The one who loves a pure heart and gracious lips–the king is his friend.
I remember the first time I spoke in front of a large crowd of people; I was nervous, well prepared, and ready to let everyone know what was on my mind. After the speech a number of people came up to me and graciously said well done. The sound man came up to me and handed me a tape recording of my speech. Later that day I listened to the recording and being my worst critic I couldn’t believe I said some of the things that I had said. I am reminded of one of my mother’s famous quotes “think before you speak”. With our speech we can build up or tear down, we can edify or insult, we can strengthen or demoralize.
We find a true nugget of wisdom in this text, the first things Solomon gives us is the importance of having a pure heart. Our motives should be under a personal microscope every day. It’s healthy to evaluate why we are doing what we are doing. Do we have selfish ambitions or are we truly trying to help others. The other part of this text is “gracious lips”, in other words do we ‘think before we speak”. I listen to husbands speak to their wives, parents speak to their children, and children to other children and at times I am heart broken. I think to myself if only I could record this conversation and let the individual hear what they are saying.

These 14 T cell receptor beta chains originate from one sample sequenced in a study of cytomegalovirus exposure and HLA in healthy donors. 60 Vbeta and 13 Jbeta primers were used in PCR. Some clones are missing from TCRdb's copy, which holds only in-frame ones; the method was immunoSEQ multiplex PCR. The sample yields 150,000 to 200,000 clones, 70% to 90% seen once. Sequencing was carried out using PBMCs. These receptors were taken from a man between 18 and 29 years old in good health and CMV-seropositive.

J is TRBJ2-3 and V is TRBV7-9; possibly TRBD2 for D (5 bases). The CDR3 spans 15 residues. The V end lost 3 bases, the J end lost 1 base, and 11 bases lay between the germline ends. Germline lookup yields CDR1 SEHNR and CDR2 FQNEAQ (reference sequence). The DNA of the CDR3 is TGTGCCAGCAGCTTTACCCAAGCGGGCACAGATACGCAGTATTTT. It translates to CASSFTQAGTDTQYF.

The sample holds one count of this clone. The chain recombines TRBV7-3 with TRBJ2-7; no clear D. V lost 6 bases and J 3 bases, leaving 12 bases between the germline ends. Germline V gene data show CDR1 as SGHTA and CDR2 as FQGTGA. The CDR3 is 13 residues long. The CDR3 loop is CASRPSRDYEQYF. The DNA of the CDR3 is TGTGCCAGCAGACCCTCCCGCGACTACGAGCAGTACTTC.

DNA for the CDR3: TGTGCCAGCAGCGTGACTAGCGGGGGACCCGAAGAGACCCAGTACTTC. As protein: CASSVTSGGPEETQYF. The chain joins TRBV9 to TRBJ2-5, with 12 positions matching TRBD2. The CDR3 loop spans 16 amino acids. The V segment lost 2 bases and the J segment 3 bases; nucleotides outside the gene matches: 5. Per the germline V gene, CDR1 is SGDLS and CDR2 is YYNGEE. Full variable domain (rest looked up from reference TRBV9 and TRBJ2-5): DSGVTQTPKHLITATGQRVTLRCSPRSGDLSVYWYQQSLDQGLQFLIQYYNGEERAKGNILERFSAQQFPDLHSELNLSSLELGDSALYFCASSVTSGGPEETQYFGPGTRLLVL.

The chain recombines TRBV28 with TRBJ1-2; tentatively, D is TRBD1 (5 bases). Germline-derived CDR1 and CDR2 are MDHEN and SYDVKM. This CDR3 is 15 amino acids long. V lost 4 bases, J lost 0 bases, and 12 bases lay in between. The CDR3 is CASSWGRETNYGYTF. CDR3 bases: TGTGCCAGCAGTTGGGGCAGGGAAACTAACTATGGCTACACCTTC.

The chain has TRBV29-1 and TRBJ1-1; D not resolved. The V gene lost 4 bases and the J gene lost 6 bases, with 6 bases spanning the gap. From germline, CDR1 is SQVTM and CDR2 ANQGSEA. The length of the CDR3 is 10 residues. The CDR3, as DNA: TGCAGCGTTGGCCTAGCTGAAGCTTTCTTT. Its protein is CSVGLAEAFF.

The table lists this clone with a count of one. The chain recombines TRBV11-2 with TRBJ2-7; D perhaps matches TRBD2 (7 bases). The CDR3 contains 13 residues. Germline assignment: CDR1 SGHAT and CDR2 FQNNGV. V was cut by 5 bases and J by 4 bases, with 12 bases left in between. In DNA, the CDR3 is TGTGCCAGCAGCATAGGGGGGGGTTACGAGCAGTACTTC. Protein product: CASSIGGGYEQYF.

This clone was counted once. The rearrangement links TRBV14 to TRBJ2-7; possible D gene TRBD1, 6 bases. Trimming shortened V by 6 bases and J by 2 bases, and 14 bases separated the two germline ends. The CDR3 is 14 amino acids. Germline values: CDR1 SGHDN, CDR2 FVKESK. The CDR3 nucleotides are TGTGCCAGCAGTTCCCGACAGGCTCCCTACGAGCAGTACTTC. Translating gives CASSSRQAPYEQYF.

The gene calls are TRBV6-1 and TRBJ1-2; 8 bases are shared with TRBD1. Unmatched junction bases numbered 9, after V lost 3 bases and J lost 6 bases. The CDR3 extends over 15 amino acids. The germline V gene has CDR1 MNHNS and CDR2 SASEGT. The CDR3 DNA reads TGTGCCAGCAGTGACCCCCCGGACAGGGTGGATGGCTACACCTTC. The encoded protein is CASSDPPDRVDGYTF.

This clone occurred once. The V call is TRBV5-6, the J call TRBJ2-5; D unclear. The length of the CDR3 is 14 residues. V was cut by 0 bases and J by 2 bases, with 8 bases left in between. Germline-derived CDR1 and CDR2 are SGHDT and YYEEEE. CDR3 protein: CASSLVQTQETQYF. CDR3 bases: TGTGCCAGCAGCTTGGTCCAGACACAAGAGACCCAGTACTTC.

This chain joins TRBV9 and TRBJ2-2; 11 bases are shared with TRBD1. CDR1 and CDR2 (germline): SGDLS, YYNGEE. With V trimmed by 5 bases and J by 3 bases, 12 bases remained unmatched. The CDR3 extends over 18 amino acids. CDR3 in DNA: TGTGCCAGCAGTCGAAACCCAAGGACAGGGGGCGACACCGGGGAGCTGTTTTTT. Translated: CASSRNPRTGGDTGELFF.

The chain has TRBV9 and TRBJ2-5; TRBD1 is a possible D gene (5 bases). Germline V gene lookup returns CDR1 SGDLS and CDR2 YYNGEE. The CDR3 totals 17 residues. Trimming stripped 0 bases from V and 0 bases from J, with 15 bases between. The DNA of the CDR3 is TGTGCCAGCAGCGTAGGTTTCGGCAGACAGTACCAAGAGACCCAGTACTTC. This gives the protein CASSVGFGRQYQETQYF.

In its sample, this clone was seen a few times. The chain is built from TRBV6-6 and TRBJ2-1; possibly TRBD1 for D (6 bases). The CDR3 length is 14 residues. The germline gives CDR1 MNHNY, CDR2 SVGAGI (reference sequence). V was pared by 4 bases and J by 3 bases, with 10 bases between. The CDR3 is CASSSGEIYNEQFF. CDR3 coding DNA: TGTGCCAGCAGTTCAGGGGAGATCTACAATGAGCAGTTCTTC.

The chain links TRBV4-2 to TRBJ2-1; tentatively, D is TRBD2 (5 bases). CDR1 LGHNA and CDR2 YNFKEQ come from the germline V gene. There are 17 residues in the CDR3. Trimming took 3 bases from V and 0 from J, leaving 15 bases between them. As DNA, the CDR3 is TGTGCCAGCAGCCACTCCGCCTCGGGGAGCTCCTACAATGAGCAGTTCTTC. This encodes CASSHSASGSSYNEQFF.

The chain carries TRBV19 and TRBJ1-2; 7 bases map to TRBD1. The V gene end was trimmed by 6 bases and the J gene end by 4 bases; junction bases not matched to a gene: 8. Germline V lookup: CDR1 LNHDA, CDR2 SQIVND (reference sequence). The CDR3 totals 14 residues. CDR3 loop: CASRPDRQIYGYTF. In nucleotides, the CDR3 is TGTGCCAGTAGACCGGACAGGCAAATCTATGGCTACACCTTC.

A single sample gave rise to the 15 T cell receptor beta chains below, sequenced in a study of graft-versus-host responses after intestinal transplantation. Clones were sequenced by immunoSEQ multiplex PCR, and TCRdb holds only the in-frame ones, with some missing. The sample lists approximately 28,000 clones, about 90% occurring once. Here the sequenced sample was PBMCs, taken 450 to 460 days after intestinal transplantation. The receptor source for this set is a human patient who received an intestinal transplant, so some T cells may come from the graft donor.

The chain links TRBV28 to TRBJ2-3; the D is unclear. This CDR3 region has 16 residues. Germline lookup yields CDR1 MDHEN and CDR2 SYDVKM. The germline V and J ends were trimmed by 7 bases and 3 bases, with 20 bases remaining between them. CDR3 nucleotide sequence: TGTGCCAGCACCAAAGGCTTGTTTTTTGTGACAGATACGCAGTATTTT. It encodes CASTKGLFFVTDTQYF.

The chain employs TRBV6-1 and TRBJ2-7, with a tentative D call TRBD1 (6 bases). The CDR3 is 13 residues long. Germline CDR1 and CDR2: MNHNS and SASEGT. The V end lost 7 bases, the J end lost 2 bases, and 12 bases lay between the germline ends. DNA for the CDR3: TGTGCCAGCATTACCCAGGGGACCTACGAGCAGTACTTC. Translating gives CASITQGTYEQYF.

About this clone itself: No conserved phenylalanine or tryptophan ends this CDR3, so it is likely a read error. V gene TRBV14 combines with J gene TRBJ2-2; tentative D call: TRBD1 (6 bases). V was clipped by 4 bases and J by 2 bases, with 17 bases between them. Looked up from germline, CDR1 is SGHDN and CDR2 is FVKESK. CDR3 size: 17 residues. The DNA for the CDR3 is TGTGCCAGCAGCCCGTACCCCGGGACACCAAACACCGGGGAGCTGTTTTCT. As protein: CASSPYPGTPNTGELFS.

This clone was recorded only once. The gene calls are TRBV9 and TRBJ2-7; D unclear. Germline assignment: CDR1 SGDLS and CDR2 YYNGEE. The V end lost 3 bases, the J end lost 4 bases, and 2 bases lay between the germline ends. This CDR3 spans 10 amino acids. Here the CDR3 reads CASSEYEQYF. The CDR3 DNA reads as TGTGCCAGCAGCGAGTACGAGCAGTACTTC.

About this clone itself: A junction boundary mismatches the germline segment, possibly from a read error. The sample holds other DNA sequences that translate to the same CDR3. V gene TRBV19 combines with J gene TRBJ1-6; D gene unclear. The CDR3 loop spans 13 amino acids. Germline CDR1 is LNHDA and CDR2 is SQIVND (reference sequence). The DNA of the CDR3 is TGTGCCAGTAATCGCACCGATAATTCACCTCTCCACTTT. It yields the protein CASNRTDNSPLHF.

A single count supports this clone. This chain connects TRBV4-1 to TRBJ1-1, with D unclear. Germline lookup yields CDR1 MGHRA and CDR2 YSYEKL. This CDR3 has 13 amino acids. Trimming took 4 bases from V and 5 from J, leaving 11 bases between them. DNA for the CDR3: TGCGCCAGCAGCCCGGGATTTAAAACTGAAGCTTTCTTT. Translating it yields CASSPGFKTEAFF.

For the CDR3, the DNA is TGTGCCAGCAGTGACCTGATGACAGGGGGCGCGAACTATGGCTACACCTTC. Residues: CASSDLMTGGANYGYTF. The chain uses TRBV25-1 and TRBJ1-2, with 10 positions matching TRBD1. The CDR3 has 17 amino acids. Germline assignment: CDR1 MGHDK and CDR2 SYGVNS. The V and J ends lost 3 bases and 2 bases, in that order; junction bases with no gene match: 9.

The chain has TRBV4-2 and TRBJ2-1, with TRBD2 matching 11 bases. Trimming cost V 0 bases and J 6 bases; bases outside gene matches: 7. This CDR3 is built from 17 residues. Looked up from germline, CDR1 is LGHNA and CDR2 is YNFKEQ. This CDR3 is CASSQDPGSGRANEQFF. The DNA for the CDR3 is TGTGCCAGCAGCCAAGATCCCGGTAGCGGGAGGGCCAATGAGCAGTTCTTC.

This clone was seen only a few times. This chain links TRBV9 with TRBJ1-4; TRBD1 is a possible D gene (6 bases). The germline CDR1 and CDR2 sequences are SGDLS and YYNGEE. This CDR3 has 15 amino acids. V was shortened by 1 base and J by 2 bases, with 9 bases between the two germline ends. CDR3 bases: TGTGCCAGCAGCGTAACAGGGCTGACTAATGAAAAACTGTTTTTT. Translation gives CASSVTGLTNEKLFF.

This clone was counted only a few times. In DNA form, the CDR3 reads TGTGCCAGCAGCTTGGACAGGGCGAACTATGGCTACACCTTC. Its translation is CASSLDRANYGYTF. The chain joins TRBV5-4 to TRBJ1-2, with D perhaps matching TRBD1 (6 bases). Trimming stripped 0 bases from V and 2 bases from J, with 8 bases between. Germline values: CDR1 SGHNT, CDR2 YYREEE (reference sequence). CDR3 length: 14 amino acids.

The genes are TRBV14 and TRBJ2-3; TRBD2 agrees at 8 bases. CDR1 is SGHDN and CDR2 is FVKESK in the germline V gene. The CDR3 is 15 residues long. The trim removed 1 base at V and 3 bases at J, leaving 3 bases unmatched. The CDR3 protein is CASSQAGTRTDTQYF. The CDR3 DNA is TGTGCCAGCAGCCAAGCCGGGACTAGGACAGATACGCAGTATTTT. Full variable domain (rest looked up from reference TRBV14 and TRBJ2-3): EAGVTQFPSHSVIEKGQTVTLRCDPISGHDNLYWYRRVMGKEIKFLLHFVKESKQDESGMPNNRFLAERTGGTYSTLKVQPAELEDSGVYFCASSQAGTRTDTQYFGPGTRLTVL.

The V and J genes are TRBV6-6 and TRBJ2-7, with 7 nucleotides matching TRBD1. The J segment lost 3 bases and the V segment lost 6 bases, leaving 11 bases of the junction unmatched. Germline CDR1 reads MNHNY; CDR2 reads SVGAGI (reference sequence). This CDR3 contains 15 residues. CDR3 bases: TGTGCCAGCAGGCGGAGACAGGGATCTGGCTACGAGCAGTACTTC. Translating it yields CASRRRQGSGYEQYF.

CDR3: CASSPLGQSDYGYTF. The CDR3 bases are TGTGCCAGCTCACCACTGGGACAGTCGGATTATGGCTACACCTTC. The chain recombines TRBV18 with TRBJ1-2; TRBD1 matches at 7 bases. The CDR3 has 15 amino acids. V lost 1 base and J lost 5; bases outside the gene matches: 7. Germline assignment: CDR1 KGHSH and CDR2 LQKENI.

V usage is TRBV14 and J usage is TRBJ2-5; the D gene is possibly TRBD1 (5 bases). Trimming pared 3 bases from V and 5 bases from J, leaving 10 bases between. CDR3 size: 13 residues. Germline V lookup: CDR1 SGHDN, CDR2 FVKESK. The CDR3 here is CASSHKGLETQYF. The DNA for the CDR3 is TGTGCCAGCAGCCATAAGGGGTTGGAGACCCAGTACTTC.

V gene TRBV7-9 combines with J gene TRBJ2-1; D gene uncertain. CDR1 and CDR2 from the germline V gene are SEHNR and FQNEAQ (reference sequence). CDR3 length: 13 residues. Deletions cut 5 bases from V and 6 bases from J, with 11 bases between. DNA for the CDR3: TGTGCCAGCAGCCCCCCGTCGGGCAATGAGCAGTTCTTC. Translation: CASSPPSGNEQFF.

As we embark upon a new day, check your motives and “think before you speak”. Whether it’s a stranger, coworkers, or especially a family member be aware of how and what you are communicating you can build a person up today or tear them down. The only person that can change you attitude is you. Remember God loves you, and consider the way he communicates with you and shows his love to you.